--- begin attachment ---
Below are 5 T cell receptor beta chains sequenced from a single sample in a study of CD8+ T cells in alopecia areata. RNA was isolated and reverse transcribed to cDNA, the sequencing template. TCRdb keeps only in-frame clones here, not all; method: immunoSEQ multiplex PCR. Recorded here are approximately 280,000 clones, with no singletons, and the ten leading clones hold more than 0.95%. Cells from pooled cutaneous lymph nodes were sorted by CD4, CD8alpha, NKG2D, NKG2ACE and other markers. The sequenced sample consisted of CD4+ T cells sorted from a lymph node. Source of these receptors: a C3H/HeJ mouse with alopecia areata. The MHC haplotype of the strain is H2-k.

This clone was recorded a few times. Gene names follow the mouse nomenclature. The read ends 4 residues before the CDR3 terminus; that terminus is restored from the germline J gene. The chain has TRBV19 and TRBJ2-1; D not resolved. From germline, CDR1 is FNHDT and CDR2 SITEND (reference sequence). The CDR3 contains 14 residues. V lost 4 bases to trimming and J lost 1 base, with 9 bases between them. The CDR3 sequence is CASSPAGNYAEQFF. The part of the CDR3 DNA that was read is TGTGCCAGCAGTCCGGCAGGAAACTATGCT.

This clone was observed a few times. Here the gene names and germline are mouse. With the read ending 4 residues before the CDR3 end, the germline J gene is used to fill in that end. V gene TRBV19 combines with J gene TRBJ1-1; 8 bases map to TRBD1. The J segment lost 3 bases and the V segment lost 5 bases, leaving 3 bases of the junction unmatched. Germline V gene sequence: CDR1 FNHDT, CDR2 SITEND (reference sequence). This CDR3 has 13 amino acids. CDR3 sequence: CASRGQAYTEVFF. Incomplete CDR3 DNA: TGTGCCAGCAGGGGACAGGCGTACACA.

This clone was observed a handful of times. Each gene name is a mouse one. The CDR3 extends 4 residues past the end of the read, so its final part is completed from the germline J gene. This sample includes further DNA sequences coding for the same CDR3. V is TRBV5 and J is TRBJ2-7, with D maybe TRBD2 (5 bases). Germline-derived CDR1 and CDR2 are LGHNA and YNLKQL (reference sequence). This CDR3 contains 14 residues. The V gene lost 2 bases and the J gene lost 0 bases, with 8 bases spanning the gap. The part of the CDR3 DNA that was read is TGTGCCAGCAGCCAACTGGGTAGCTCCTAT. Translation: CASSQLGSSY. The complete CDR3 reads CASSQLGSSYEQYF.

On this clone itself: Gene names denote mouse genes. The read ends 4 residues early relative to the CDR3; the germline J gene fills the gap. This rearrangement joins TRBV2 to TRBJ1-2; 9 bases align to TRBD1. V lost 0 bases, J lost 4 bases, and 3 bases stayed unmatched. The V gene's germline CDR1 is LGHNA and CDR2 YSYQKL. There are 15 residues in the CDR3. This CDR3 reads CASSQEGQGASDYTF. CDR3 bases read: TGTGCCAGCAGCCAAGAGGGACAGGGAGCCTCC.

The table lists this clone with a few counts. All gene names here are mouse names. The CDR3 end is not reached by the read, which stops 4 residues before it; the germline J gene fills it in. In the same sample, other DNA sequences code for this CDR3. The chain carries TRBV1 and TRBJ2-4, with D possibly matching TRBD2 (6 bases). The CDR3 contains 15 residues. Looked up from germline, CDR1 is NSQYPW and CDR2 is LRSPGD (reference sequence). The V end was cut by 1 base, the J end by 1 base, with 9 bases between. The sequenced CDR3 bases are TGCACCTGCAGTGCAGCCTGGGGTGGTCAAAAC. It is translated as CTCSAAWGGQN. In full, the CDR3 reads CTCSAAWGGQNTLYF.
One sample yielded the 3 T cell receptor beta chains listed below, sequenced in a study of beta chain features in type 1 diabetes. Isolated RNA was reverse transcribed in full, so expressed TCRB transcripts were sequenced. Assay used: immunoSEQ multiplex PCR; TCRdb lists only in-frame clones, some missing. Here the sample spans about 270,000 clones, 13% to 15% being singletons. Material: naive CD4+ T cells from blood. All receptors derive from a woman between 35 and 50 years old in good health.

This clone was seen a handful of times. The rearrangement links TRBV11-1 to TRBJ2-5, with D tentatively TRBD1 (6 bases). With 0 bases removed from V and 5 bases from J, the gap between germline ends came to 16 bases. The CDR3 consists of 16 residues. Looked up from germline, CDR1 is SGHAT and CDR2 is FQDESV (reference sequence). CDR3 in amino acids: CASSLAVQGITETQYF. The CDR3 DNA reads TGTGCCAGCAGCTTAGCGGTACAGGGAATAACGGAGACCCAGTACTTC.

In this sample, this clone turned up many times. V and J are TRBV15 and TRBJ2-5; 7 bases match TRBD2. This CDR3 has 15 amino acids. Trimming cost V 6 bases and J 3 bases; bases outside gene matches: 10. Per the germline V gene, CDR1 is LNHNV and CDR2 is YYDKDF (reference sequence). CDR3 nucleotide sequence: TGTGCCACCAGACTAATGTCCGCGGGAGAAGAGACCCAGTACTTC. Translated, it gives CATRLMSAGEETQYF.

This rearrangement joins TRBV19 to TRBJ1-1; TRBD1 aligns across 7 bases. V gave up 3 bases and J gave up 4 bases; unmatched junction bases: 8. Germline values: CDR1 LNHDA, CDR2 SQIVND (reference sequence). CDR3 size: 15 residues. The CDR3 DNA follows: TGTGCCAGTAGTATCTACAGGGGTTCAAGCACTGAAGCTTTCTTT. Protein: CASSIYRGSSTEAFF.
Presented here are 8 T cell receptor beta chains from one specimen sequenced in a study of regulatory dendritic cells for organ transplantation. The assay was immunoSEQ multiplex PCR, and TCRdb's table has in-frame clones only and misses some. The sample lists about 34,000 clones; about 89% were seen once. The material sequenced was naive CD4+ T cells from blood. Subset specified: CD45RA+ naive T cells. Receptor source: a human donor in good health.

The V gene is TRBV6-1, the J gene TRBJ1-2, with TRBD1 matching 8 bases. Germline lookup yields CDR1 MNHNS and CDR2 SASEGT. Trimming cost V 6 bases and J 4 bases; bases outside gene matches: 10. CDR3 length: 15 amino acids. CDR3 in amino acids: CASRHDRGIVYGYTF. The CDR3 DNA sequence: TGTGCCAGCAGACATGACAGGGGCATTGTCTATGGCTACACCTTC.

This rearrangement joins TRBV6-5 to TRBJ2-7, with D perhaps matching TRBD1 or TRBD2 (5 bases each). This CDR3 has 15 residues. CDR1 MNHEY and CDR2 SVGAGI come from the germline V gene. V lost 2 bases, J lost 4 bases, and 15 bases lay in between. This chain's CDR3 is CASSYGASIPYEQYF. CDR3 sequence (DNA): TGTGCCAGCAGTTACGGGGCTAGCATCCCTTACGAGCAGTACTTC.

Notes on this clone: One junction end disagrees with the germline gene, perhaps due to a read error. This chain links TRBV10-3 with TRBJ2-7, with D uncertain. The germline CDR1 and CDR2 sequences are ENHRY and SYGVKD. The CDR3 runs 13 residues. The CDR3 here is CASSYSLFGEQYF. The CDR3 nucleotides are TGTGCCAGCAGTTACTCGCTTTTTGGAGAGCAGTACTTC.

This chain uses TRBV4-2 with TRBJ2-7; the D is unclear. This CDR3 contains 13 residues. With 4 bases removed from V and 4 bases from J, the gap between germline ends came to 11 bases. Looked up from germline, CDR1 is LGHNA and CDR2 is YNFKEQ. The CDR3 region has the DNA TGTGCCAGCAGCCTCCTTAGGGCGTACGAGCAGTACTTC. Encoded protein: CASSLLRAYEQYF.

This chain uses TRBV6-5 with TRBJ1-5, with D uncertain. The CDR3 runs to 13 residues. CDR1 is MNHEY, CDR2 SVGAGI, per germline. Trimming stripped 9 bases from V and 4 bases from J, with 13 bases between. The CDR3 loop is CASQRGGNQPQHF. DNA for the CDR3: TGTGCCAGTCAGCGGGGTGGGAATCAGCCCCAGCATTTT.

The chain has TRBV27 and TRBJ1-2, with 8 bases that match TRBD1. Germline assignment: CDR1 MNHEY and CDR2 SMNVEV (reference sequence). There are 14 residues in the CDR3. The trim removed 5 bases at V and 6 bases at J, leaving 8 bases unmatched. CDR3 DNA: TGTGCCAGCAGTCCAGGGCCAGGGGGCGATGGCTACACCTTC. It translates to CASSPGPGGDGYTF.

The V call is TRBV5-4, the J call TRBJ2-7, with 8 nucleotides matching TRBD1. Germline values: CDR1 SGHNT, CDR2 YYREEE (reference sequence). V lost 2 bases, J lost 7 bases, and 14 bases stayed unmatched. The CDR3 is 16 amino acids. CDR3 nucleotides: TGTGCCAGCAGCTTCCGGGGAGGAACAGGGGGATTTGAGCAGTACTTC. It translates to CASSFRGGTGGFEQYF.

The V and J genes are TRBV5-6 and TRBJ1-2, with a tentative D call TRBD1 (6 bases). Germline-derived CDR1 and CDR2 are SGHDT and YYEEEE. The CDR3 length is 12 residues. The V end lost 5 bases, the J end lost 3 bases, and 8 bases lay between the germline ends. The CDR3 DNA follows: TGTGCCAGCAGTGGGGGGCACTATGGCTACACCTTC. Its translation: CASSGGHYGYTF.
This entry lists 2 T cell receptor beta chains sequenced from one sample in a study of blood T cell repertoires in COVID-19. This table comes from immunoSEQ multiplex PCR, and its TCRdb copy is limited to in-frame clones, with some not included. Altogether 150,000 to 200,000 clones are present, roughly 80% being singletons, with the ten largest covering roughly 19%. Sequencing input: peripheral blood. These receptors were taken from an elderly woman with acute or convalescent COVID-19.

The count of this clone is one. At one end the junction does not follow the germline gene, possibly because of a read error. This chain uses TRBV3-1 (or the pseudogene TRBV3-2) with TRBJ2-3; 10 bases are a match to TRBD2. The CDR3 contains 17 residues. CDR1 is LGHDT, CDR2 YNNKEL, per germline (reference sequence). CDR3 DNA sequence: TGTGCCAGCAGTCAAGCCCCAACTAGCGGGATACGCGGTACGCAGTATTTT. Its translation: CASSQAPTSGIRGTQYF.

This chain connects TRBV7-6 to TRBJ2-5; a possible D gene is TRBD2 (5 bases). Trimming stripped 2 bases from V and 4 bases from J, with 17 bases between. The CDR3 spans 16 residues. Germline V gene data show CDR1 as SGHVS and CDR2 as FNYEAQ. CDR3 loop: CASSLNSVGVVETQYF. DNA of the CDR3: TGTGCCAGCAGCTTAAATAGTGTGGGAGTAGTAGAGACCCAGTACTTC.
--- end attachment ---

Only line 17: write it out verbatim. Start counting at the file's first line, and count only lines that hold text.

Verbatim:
The chain has TRBV27 and TRBJ1-2, with 8 bases that match TRBD1. Germline assignment: CDR1 MNHEY and CDR2 SMNVEV (reference sequence). There are 14 residues in the CDR3. The trim removed 5 bases at V and 6 bases at J, leaving 8 bases unmatched. CDR3 DNA: TGTGCCAGCAGTCCAGGGCCAGGGGGCGATGGCTACACCTTC. It translates to CASSPGPGGDGYTF.